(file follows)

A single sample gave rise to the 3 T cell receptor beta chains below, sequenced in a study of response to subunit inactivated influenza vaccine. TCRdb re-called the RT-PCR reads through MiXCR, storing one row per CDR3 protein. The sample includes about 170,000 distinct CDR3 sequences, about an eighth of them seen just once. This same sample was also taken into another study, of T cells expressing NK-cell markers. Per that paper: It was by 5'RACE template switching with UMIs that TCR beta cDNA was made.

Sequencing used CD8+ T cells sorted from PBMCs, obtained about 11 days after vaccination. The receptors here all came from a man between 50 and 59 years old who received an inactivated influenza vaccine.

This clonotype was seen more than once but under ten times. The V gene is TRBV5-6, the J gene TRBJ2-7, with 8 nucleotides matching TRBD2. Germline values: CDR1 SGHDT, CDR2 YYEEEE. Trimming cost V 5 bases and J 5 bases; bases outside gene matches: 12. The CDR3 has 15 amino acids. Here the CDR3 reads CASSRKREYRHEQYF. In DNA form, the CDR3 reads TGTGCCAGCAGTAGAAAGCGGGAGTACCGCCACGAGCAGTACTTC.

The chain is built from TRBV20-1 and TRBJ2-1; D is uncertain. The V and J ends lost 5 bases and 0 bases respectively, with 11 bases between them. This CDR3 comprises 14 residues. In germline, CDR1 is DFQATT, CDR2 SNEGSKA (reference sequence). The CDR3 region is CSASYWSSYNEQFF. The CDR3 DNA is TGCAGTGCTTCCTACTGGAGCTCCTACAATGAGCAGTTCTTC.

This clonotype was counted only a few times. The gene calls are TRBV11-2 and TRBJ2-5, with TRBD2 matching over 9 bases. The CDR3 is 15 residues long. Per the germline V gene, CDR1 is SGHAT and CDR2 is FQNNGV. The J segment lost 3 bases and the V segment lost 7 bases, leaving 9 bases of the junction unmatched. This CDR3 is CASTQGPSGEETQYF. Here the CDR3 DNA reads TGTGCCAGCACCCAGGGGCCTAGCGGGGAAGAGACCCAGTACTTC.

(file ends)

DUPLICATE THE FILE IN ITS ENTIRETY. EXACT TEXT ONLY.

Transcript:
A single sample gave rise to the 3 T cell receptor beta chains below, sequenced in a study of response to subunit inactivated influenza vaccine. TCRdb re-called the RT-PCR reads through MiXCR, storing one row per CDR3 protein. The sample includes about 170,000 distinct CDR3 sequences, about an eighth of them seen just once. This same sample was also taken into another study, of T cells expressing NK-cell markers. Per that paper: It was by 5'RACE template switching with UMIs that TCR beta cDNA was made.

Sequencing used CD8+ T cells sorted from PBMCs, obtained about 11 days after vaccination. The receptors here all came from a man between 50 and 59 years old who received an inactivated influenza vaccine.

This clonotype was seen more than once but under ten times. The V gene is TRBV5-6, the J gene TRBJ2-7, with 8 nucleotides matching TRBD2. Germline values: CDR1 SGHDT, CDR2 YYEEEE. Trimming cost V 5 bases and J 5 bases; bases outside gene matches: 12. The CDR3 has 15 amino acids. Here the CDR3 reads CASSRKREYRHEQYF. In DNA form, the CDR3 reads TGTGCCAGCAGTAGAAAGCGGGAGTACCGCCACGAGCAGTACTTC.

The chain is built from TRBV20-1 and TRBJ2-1; D is uncertain. The V and J ends lost 5 bases and 0 bases respectively, with 11 bases between them. This CDR3 comprises 14 residues. In germline, CDR1 is DFQATT, CDR2 SNEGSKA (reference sequence). The CDR3 region is CSASYWSSYNEQFF. The CDR3 DNA is TGCAGTGCTTCCTACTGGAGCTCCTACAATGAGCAGTTCTTC.

This clonotype was counted only a few times. The gene calls are TRBV11-2 and TRBJ2-5, with TRBD2 matching over 9 bases. The CDR3 is 15 residues long. Per the germline V gene, CDR1 is SGHAT and CDR2 is FQNNGV. The J segment lost 3 bases and the V segment lost 7 bases, leaving 9 bases of the junction unmatched. This CDR3 is CASTQGPSGEETQYF. Here the CDR3 DNA reads TGTGCCAGCACCCAGGGGCCTAGCGGGGAAGAGACCCAGTACTTC.